On one hand the marriageable age in India for a woman has been fixed at 18 and on the other the IPC says that 16 is the consenting age. Before we set out making more laws there is an urgent need to codify the entire issue properly and bring out some clarity in it. It is clear that it would be the special law which will over ride the provisions of the IPC, but then again what happens to the Juvenile offender act? In such an event it would be both the IPC and the Juvenile Offenders Act which will require an immediate amendment failing which it would become very confusing. Moreover before making any such amendment I feel that the social issues need to be taken into consideration here as the situation that we faces in the villages and the cities are entirely different according to me.

According to Sonia Kaur, a student the consenting age should be 18 and it is the bill which should over ride the provisions in the IPC. One cannot always take into consideration education and exposure in a city to decide on the consenting age for a woman. A woman has a better understanding of what her mind and body needs only when she turns 18. There is a reason why the government has fixed 18 as the voting age as that person is capable of taking a decision. Some may argue that reaching puberty should be the age that should decide on the consenting factor. I however do not agree with it as there is mental maturity which is also needed.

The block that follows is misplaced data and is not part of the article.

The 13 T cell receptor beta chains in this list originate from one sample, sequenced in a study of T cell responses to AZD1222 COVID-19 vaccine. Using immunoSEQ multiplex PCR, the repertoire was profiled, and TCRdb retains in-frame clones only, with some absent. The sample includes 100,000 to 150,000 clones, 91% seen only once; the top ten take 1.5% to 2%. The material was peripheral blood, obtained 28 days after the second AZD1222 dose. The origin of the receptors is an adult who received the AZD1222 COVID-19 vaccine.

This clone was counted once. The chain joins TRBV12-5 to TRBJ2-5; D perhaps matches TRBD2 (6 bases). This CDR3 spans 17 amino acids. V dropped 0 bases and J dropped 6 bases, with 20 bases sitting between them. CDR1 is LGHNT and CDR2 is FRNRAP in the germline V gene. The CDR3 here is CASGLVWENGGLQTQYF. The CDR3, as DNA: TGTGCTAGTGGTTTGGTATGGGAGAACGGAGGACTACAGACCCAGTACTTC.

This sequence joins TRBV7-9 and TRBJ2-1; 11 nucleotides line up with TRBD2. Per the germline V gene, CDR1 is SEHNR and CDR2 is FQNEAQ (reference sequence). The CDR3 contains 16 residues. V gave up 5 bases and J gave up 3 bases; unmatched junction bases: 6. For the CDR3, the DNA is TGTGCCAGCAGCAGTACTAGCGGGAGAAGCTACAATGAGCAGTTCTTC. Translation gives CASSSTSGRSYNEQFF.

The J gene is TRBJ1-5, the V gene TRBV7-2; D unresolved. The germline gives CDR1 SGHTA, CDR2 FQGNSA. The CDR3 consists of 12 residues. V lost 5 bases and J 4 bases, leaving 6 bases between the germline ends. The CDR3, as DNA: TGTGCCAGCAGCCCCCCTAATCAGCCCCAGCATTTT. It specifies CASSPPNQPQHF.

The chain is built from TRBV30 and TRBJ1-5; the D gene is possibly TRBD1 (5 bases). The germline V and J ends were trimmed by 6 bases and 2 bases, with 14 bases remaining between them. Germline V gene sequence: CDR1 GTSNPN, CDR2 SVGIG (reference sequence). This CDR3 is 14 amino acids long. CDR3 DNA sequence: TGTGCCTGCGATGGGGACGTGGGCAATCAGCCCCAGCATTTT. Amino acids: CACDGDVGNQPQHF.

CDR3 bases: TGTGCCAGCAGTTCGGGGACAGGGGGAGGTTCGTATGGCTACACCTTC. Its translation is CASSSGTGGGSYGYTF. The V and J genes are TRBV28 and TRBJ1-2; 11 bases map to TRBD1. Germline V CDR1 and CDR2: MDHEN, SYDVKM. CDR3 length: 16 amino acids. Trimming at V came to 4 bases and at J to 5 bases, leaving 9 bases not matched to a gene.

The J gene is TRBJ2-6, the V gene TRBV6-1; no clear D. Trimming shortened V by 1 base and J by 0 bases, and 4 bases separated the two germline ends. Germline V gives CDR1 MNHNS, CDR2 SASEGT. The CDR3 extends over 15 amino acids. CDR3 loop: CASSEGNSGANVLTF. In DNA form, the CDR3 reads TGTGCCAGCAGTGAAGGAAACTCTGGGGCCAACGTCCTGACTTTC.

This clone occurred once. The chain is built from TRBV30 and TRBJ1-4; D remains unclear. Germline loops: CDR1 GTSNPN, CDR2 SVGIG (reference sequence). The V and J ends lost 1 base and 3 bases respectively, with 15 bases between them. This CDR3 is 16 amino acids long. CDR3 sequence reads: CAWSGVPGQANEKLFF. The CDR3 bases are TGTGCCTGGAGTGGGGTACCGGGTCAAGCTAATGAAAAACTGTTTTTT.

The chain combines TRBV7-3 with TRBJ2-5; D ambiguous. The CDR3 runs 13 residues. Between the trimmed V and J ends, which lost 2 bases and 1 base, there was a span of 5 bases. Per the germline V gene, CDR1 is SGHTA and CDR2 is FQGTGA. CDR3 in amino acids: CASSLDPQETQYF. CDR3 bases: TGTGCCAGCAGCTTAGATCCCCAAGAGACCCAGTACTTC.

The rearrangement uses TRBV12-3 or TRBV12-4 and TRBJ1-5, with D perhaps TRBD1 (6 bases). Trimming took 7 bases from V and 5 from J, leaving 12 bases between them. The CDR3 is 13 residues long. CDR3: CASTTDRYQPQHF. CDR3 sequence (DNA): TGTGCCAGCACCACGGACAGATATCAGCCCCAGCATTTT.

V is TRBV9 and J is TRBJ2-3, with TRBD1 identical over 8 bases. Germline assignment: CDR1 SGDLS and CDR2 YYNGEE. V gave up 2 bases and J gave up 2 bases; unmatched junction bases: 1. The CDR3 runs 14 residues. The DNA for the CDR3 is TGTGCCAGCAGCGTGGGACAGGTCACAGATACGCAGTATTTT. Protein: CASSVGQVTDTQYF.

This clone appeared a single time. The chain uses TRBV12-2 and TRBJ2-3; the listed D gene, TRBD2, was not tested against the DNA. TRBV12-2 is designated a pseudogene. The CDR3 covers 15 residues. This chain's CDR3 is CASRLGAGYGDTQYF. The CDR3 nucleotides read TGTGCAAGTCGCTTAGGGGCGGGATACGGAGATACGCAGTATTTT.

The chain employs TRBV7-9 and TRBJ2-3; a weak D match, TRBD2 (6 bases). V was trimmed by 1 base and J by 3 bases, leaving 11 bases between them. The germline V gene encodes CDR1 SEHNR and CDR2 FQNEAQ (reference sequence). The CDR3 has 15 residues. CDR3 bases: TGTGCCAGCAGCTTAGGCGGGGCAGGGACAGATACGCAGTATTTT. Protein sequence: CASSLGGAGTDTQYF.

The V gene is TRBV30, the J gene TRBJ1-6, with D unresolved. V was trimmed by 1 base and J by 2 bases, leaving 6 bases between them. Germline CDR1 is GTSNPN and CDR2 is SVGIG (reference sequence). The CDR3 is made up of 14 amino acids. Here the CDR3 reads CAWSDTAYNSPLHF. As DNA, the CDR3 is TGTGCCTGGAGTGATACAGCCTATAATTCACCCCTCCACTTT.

What the Bill seeks to do?

The Bill seeks to protect children from offences such as sexual assault, harassment and pornography. The bill defines any person below the age of 18 as a child. There are penal provisions for an offender who commits a sexual offence against anyone below the age of 18.

A person commits “sexual harassment” if he uses words or shows body parts to a child with sexual intent, shows pornography to a child or threatens to depict a child involved in sexual act through the media.

If a person  penetrates his penis into the vagina, mouth, urethra or anus of a child or makes a child do the same or inserts any other object into the child’s body or applies his mouth to a child’s body parts it would constitute an offence